This has been a big week here in Finland. I went to Helsinki for a Fulbright event early last week, and picked up my little sister Abigail who’s here for a 3-week visit. I took Abby on a crazy 1-day whirlwind tour of Helsinki before dragging her up into the ridiculously secluded far north of Lapland. The cherry on top of this week has been Eurovision 2013, the European song contest. But first things first: Abigail’s grand tour of Helsinki. We started off our day walking around the city, and eventually made it out to the Sibelius Monument.We also hit up the nearby Regatta coffee spot I’ve been meaning to try, home to a floating linguistic gem.
After walking back to the main marketplace and picking up picnic supplies, we boarded a ferry to Suomenlinna, Helsinki’s decommissioned island fortress. Suomenlinna is a Helsinki must-do, particularly during picnic season, as it’s only a 15-minute ferry ride. Suomenlinna is a series of 5 small islands all connected via footbridges, so it’s easy to ramble about.
After dinner with a Fulbright friend, we went to the Tower Hotel in downtown Helsinki, where you can pretty much see all of the city from the bar on the top floor. This beautiful 10pm sunset was a great end to a very busy, very tiring day in the city.
Eurovision is a week-long annual song contest held here in Europe, with around 40 countries participating each year. Participation constitutes the nomination of a single song/performer, each of which makes a music video, and then performs live at the actual contest. The contest is hosted by the previous year’s winner – so this year’s contest was in Malmö, Sweden because Sweden was the winner in 2012.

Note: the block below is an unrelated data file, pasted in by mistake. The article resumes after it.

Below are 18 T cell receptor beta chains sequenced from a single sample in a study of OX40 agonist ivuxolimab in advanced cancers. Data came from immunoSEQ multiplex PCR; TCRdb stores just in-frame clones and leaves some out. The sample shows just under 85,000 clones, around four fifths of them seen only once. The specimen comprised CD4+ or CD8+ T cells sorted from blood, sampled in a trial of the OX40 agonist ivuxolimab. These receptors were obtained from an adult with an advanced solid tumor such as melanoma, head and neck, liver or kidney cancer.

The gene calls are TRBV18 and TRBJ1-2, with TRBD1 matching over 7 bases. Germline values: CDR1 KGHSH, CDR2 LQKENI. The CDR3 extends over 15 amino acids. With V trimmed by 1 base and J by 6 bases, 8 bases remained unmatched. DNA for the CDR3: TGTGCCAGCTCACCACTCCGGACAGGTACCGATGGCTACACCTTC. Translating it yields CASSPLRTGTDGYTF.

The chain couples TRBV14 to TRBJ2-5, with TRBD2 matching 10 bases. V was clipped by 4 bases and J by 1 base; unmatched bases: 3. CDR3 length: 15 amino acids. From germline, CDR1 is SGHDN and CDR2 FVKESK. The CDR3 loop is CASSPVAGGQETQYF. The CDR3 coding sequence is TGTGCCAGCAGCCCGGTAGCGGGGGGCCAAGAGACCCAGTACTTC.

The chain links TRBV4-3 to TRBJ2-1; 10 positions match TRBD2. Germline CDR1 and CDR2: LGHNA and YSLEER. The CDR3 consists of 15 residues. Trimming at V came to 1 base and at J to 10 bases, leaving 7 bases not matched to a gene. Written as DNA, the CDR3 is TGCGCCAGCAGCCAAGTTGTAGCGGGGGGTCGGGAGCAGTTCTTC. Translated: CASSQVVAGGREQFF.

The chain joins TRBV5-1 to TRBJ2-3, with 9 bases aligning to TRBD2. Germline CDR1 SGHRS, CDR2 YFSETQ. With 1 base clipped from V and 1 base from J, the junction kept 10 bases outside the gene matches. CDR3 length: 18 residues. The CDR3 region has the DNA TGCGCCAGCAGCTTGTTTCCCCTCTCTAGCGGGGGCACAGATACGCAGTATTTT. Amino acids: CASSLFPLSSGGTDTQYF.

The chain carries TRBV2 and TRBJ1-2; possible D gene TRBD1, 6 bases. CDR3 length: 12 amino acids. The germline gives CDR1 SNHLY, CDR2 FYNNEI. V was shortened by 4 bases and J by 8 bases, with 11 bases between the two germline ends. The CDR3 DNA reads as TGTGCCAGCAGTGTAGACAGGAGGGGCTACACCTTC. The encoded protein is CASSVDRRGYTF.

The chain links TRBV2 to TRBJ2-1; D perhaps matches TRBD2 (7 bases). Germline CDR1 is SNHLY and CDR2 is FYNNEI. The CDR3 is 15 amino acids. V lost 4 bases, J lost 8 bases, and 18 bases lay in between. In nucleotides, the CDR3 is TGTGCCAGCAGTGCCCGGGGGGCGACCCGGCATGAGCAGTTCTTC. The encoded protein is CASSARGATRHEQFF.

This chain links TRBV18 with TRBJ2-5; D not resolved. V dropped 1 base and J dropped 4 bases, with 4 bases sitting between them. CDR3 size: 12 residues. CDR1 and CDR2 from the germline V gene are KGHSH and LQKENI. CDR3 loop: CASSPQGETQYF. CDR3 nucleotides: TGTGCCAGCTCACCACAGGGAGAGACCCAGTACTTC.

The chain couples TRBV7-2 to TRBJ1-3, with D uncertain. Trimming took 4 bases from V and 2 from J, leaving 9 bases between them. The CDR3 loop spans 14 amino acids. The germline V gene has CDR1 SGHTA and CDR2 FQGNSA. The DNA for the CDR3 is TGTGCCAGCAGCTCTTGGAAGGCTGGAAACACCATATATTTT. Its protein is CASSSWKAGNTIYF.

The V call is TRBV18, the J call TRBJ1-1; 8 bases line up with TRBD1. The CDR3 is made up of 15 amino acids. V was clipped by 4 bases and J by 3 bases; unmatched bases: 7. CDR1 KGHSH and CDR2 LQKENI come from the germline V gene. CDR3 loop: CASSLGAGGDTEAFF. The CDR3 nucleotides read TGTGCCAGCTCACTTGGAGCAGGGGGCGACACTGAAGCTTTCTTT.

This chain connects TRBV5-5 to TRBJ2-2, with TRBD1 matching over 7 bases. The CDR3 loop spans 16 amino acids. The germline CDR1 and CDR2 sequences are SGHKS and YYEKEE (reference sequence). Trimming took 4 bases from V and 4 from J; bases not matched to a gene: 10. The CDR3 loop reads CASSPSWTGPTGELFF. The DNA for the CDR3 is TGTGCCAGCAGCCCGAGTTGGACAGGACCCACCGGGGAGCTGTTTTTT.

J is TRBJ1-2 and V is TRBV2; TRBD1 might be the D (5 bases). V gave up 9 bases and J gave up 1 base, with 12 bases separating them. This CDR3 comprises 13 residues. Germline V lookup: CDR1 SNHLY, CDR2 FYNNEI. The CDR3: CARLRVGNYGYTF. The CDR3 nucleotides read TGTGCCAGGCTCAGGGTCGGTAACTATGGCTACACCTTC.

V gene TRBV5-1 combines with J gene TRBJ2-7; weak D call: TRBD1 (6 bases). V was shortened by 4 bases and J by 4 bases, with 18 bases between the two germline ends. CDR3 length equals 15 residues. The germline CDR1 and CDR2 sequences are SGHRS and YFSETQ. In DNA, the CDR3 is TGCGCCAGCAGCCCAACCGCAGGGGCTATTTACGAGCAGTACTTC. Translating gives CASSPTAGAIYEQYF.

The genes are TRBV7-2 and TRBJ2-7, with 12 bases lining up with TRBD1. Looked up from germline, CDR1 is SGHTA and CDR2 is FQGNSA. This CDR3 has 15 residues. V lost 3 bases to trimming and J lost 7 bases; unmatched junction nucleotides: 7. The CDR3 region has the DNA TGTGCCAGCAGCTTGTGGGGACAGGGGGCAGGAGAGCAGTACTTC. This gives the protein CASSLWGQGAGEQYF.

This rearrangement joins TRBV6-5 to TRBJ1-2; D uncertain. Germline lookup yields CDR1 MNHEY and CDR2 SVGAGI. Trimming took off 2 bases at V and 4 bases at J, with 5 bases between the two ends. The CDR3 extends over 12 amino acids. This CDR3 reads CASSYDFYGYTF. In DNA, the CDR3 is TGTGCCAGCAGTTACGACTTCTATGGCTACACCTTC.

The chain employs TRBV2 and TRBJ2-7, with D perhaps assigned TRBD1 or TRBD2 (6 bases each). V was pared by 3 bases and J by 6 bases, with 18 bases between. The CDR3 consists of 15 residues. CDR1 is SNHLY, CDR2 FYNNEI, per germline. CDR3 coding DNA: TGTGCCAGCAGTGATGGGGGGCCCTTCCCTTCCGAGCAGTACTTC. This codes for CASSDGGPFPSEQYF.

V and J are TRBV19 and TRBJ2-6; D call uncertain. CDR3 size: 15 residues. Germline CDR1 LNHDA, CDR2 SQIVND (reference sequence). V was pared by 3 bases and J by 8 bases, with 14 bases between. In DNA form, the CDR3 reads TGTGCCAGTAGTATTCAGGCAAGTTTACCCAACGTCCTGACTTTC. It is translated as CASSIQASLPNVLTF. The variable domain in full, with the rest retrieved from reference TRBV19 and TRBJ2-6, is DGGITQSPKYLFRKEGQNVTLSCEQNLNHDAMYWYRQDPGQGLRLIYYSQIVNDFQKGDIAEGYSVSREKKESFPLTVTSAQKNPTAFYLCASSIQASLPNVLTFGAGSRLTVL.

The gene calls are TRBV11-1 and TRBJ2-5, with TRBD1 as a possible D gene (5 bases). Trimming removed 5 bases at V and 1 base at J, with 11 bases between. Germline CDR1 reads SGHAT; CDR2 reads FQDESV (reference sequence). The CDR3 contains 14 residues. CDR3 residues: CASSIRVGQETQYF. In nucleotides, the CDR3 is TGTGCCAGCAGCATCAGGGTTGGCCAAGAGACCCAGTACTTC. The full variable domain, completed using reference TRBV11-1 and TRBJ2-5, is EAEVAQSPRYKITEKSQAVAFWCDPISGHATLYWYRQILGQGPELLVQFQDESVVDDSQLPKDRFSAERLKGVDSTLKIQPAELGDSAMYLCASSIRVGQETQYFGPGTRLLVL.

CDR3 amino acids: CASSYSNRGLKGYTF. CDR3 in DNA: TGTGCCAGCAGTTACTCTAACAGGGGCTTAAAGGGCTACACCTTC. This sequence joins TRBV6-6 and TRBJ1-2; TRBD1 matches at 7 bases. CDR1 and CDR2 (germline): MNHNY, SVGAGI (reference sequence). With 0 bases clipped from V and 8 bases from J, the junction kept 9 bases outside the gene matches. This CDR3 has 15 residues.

I was super excited about Eurovision, partly because I’m a true fan of pop music, and partly because this is probably the one and only time that I’ll be a European resident, so I have a legitimate stake. Finland’s nomination was ‘Marry Me’, written and performed by Krista Siegfrids. The song has been playing on the radio here in Finland for months now, but I had no idea that it was our Eurovision song until a few weeks ago, partly because it sounds so American, I kinda figured it was! It’s really catchy, and peppy, and I thought we had a real chance.
Some history: the Eurovision contest started in 1956 with 10 countries, and has progressively expanded to include more and more of Europe and the Middle East over time. Here in Finland, our participation in Eurovision is actually a joke, said along the lines of ‘when pigs fly’, except it’s ‘when Finland wins Eurovision’. Finland has only ever won once, in 2006 with Lordi’s ‘Hard Rock Hallelujah‘. Finns are still confused.
There were multiple televised events surrounding Eurovision, including multiple days of screenings and commentary of the music video submissions by panels of Finnish celebrities. This week was the actual contest, with 2 days of semi-finals and a single day of finals. The semi-finals were live performances by each country on the Malmö stage – 16 on one night, the remaining 17 on the other night. 6 countries always have automatic passes to the final: UK, France, Spain, Italy, Germany and last year’s winner (Sweden). For each of the semi-finals, only 10 countries were allowed to move on to the final.
The final round had 26 live performances, and the winner and runner-up are chosen in a system not unlike the electoral college. Each participating country has 58 points to award to 10 contestants, meaning that they award point values of 1, 2, 3, 4, 5, 6, 7, 8, 10, and 12. Each country’s point rankings are 50% determined by phone/text audience votes and 50% by that country’s formal judges’ votes.
Abigail and I watched the second Semi-Final and the Finals. Finland was great, not that you could tell by our underwhelming vote tally. Boo Hiss!
Abby and I also had a few other songs that we are particularly fond of. The following song titles are hyperlinks to videos of our 4 favorite performances: Marry Me (Finland), Kedvesem, Zoohacker Remix (Hungary), You (Sweden), and the landslide winning song was by 20-year old Emmelie de Forest with Only Teardrops (Denmark).